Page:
Aerospace & Defense

Nationalizing Some Defense Work May Affect 5 US Defense Contractors

On the same day that the U.S. Air Force awarded a $1.2 billion contract to Boeing Co. (NYSE: BA), the head of the service’s acquisitions department said that if the country’s manufacturing capacity continues to slip, the U.S. Department of Defense may find it necessary to nationalize major acquisition programs in order to meet the country’s defense requirements.

Will Roper, Assistant Secretary of the Air Force for Acquisition, Technology, & Logistics, was quick to say that the Pentagon has not yet begun such a discussion but that it’s not “out of the tea leaf reading.”

In a Wednesday press conference, Roper said he was surprised at the lack of concern at the Pentagon over the “shrinking defense industrial base” in the United States. The problem, he believes, is not that industry is worse but that major programs are “so few and far between” that major defense contractors have no choice but to make huge investments in winning whatever contract is on offer.

To make major contracts pay off the investments, companies currently need to secure long-term maintenance and repair contracts to have enough time to recover costs and make a profit over the program’s entire lifetime. According to Roper, modernizing and maintaining military aircraft after they reach 15 years of service raises the costs of the programs by 3% to 8% a year. It’s in those percentages that the defense contractors make their profits.

Roper is suggesting a new scheme wherein the cost of a new Air Force program essentially equals the sticker price of the aircraft. That means that upfront costs would be higher but that costs over time would be lower. The savings would come at the expense of the contractors, though, and they are pretty sure to resist or find a way to skirt any change that would reduce their overall defense revenue stream.

Boeing is just one firm that could be affected by some kind of nationalization of military programs. Lockheed Martin Corp. (NYSE: LMT), the maker of the F-35 Lightning II Joint Strike Fighter plane, and Northrop Grumman Corp. (NYSE: NOC), currently developing a B-21 bomber capable of delivering a nuclear payload, could get hurt by such a move. Raytheon Technologies Corp. (NYSE: RTX) supplies Pratt & Whitney jet engines for a variety of military aircraft, and the company’s Rockwell Collins division is a major supplier of parts for the aerospace industry. General Electric Co. (NYSE: GE) is also a manufacturer of jet engines for a variety of military jets and helicopters.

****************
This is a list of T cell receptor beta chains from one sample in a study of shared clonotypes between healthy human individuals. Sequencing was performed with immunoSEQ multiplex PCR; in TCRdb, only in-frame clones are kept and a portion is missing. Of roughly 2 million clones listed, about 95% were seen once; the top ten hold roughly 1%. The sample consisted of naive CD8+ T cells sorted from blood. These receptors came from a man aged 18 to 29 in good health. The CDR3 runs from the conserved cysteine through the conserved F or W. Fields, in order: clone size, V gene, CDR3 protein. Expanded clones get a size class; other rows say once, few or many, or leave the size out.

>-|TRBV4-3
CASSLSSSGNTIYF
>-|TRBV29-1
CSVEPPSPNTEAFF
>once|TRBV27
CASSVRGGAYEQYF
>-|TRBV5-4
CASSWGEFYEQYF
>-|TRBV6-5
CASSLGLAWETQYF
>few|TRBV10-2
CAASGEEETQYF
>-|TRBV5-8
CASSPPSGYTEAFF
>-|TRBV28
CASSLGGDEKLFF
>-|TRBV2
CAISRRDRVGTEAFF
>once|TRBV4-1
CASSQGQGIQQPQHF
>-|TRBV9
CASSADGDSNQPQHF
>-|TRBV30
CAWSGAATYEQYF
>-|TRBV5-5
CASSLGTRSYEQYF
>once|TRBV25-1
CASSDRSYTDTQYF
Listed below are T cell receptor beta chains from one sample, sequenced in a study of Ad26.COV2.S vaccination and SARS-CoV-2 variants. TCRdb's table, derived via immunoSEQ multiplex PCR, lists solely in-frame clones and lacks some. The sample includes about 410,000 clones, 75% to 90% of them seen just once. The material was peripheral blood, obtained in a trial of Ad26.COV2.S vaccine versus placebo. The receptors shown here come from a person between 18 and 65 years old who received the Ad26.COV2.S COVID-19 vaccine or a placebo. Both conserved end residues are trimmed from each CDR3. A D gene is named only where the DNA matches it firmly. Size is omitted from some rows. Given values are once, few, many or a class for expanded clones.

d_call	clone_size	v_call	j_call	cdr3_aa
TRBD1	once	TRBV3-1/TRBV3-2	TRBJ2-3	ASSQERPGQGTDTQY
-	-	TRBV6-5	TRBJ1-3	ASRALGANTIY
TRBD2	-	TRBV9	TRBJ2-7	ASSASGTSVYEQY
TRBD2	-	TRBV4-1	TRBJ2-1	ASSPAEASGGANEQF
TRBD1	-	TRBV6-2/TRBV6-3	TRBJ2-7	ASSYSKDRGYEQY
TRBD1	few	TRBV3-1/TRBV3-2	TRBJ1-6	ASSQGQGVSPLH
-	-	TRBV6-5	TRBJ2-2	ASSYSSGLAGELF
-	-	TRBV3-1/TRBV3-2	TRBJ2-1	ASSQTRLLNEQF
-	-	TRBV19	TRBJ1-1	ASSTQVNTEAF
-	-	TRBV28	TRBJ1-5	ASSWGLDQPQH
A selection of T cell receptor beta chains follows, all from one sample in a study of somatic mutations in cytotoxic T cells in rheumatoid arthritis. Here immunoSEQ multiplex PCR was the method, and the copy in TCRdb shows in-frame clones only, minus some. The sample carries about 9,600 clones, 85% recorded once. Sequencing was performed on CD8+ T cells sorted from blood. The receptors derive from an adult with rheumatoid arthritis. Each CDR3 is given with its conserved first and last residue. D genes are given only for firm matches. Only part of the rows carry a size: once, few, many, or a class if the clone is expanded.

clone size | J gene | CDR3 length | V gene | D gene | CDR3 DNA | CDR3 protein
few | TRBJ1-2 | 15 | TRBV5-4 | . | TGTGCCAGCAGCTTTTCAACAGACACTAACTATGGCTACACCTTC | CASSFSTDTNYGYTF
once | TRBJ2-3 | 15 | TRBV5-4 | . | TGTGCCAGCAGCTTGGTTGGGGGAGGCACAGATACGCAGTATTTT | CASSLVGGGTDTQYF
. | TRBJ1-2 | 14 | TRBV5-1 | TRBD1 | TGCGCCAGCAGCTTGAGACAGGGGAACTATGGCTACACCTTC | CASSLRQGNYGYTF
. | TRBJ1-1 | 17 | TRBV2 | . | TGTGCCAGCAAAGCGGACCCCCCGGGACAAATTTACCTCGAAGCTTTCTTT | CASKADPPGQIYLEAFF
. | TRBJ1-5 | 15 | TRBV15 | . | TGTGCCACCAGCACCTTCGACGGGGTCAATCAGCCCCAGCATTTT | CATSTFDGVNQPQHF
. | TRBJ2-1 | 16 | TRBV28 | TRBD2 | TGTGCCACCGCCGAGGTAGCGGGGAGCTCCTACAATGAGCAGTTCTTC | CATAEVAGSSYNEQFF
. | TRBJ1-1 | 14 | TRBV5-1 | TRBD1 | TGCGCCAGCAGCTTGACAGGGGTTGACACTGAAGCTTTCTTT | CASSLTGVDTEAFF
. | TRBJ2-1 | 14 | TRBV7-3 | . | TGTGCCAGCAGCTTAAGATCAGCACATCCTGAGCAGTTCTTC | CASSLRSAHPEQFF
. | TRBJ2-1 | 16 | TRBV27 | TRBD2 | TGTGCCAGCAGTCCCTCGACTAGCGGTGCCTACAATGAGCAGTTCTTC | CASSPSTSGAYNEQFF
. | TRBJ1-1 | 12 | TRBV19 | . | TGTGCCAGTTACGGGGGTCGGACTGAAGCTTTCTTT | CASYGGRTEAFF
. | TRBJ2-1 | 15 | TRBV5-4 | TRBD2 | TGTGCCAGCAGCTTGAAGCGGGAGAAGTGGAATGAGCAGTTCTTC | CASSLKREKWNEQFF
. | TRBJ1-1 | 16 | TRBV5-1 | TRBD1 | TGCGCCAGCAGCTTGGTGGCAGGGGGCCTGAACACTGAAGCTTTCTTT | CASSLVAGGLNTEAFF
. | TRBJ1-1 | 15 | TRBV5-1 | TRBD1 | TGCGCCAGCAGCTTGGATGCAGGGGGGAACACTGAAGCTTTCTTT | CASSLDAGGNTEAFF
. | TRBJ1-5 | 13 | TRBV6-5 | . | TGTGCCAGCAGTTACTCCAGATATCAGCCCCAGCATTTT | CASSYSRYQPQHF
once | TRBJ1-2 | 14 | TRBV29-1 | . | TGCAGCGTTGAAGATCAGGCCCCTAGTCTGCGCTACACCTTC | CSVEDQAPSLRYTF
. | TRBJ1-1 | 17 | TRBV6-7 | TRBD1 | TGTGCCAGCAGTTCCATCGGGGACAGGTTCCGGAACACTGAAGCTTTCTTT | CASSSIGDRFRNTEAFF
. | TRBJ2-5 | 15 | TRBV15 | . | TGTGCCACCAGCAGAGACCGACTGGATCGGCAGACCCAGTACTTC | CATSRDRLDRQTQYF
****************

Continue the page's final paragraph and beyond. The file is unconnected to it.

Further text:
Here’s a look at some of the big projects that each of these five firms has on its books along with potential share price gains.

Lockheed Martin is not only the largest (by total defense contracts) of the U.S. defense contractors, it is also the largest in the world. In 2018, the last year for which data is available, Lockheed had $50.54 billion in defense-related revenues, representing 94% of the company’s total revenue for the year. The F-35 fighter contract is estimated to be worth some $1.5 trillion by the time the program ends in 2070.

After a booming 2019 that saw shares gain some 60%, the stock now trades at around $363.90, with a consensus 12-month price target of $433.75, implying a potential upside of 19%.

Boeing’s defense business has improved and helped soften (a little) the blow to the company’s fortunes caused by the grounding order for its commercial 737 Max following two fatal crashes that killed 346 passengers and crew. The company’s KC-46A Air Force tanker has been hit with a number of problems, but the company was just awarded a $1.2 billion contract to supply eight new F-15EX fighters of a planned contract total of 75 new planes over five years.

Boeing stock added just over 4% in 2019. At around $182.40 a share, the stock now trades above its consensus price target of $177.80.

Raytheon, which completed its merger with United Technologies in April, had been integrating its Rockwell Collins parts business prior to the merger. In 2018, nearly $33 billion of combined Raytheon-United Technologies revenue was generated by the defense business.

The company’s stock traded around $62.75, with a price target of $76.25, implying a potential upside of 17.7%.

Northrop Grumman, in addition to the B-21 contract, was the sole bidder on a contract to upgrade the nation’s nuclear arsenal. The contract is estimated to be worth some $85 billion over the next several years.

Northrop’s stock traded at around $302 recently, with a price target of $393.18. That implies a potential upside of more than 30%.

General Electric’s aviation division generated nearly $25 billion in revenue during 2019. Of that, about $4.4 billion was attributed to defense programs. The Boeing contract for the F-15EX fighter does not include $101 million that GE will receive to build and service engines for the new planes. As a percentage of GE’s 2019 revenues, engines for military use accounted for about 5%.

GE stock traded at around $7.10, compared with a consensus price target of $8.19. The potential upside on the stock is about 15.4%.

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